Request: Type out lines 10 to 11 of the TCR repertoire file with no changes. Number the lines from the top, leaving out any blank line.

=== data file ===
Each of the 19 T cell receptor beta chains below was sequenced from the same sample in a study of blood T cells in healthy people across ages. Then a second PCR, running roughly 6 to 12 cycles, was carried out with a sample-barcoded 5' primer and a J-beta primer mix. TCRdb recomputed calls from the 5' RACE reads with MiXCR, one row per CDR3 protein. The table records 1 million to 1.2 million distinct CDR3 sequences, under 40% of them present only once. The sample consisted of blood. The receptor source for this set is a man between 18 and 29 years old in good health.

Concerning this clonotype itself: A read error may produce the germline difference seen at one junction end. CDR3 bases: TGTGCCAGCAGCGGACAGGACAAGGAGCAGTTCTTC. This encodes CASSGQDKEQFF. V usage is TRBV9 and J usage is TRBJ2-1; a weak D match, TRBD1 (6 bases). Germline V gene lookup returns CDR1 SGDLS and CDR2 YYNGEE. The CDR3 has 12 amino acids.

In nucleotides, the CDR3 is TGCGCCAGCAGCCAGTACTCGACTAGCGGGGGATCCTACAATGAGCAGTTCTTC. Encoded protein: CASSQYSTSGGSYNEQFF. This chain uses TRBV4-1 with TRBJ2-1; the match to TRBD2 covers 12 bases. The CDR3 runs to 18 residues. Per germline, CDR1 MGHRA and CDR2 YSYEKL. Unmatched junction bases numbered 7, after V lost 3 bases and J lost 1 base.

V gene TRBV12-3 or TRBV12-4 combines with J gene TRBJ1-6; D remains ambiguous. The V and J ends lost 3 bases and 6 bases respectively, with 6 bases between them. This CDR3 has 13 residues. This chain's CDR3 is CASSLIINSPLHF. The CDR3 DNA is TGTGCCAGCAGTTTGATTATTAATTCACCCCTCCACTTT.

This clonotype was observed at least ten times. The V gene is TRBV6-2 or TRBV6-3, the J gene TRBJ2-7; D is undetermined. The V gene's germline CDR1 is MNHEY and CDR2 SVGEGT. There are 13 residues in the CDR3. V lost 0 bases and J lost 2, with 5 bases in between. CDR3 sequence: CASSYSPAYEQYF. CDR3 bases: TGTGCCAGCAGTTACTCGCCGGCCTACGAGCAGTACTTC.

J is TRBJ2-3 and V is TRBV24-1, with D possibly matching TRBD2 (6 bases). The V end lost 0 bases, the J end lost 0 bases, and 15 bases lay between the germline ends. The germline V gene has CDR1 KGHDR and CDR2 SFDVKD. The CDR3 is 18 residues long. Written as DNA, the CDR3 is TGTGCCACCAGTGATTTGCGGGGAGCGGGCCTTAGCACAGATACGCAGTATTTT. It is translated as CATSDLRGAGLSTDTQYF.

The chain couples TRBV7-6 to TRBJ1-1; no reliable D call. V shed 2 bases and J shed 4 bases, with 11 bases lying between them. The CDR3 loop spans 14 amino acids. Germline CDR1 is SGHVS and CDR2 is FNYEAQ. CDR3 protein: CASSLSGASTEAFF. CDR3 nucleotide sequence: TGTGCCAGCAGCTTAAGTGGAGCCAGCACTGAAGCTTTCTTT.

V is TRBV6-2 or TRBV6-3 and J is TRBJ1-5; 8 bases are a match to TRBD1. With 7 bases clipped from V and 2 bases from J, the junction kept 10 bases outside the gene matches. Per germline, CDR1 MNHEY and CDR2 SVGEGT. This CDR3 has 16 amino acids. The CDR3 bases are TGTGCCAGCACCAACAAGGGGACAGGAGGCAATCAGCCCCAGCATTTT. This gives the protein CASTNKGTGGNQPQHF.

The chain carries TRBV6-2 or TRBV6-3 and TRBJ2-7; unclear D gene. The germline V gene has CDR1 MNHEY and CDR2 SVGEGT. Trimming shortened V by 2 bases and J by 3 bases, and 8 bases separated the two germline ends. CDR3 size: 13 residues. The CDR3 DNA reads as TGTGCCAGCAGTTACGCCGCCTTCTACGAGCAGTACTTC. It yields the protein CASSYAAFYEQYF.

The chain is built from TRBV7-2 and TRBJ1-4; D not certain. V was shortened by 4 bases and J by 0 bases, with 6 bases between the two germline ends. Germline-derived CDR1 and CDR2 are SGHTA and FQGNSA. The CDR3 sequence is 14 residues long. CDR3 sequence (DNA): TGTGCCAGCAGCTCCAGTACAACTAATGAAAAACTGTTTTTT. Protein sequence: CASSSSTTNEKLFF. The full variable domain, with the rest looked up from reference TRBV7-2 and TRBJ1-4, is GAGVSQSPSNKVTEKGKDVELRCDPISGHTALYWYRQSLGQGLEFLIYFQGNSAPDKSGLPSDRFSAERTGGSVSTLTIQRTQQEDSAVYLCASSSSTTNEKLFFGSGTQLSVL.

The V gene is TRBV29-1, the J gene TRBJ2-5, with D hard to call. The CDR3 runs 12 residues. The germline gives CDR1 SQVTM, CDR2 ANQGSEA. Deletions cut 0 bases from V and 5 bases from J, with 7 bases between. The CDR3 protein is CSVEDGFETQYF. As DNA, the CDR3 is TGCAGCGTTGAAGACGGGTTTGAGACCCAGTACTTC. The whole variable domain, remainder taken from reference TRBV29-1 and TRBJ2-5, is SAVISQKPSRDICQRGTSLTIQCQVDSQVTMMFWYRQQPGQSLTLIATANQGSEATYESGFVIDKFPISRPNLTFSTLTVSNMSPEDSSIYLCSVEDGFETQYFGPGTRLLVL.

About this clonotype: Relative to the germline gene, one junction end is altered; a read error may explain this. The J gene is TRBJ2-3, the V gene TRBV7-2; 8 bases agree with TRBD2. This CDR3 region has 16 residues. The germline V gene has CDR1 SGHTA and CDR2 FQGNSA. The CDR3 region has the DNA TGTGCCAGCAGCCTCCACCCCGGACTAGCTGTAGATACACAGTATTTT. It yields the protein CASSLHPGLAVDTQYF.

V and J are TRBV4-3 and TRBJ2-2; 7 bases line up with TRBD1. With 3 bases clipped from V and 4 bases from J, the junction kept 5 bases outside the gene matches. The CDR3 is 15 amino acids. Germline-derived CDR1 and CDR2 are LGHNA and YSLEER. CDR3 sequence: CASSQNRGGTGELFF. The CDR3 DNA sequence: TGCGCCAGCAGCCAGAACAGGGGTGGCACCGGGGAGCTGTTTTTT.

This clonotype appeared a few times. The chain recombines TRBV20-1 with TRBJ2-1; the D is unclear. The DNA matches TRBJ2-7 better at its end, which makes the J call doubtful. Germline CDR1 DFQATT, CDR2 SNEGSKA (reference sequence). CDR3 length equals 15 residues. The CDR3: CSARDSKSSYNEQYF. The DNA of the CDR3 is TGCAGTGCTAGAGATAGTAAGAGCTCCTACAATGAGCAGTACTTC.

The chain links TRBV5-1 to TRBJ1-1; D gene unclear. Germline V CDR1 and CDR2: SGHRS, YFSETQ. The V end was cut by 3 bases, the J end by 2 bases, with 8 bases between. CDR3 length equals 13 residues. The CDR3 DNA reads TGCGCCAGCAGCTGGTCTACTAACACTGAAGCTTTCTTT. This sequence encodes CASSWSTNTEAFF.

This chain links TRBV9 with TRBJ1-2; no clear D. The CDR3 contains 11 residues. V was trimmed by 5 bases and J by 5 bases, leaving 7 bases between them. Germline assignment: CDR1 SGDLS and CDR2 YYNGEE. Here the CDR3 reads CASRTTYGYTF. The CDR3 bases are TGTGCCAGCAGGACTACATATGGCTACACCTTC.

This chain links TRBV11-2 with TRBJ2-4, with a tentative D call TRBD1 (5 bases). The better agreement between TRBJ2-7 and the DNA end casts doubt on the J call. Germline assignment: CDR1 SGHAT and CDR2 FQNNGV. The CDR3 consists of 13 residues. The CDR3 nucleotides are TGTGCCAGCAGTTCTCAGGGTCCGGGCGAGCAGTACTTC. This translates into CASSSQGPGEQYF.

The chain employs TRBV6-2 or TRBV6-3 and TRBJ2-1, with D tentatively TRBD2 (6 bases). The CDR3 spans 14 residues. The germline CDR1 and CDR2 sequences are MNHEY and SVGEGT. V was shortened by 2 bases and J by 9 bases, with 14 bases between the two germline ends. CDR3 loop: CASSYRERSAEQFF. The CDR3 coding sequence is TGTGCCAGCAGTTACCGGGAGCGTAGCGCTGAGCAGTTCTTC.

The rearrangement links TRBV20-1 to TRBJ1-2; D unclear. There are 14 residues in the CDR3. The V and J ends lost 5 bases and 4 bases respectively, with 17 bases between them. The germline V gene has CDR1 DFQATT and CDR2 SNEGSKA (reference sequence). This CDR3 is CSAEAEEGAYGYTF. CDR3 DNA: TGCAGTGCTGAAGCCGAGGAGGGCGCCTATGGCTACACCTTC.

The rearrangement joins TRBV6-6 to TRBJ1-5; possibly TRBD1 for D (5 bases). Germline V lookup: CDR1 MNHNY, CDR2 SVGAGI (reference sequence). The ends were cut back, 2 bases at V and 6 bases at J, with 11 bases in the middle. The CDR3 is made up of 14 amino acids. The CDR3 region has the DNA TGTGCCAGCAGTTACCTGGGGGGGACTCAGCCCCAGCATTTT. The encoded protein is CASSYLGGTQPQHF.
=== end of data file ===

The chain is built from TRBV7-2 and TRBJ1-4; D not certain. V was shortened by 4 bases and J by 0 bases, with 6 bases between the two germline ends. Germline-derived CDR1 and CDR2 are SGHTA and FQGNSA. The CDR3 sequence is 14 residues long. CDR3 sequence (DNA): TGTGCCAGCAGCTCCAGTACAACTAATGAAAAACTGTTTTTT. Protein sequence: CASSSSTTNEKLFF. The full variable domain, with the rest looked up from reference TRBV7-2 and TRBJ1-4, is GAGVSQSPSNKVTEKGKDVELRCDPISGHTALYWYRQSLGQGLEFLIYFQGNSAPDKSGLPSDRFSAERTGGSVSTLTIQRTQQEDSAVYLCASSSSTTNEKLFFGSGTQLSVL.

The V gene is TRBV29-1, the J gene TRBJ2-5, with D hard to call. The CDR3 runs 12 residues. The germline gives CDR1 SQVTM, CDR2 ANQGSEA. Deletions cut 0 bases from V and 5 bases from J, with 7 bases between. The CDR3 protein is CSVEDGFETQYF. As DNA, the CDR3 is TGCAGCGTTGAAGACGGGTTTGAGACCCAGTACTTC. The whole variable domain, remainder taken from reference TRBV29-1 and TRBJ2-5, is SAVISQKPSRDICQRGTSLTIQCQVDSQVTMMFWYRQQPGQSLTLIATANQGSEATYESGFVIDKFPISRPNLTFSTLTVSNMSPEDSSIYLCSVEDGFETQYFGPGTRLLVL.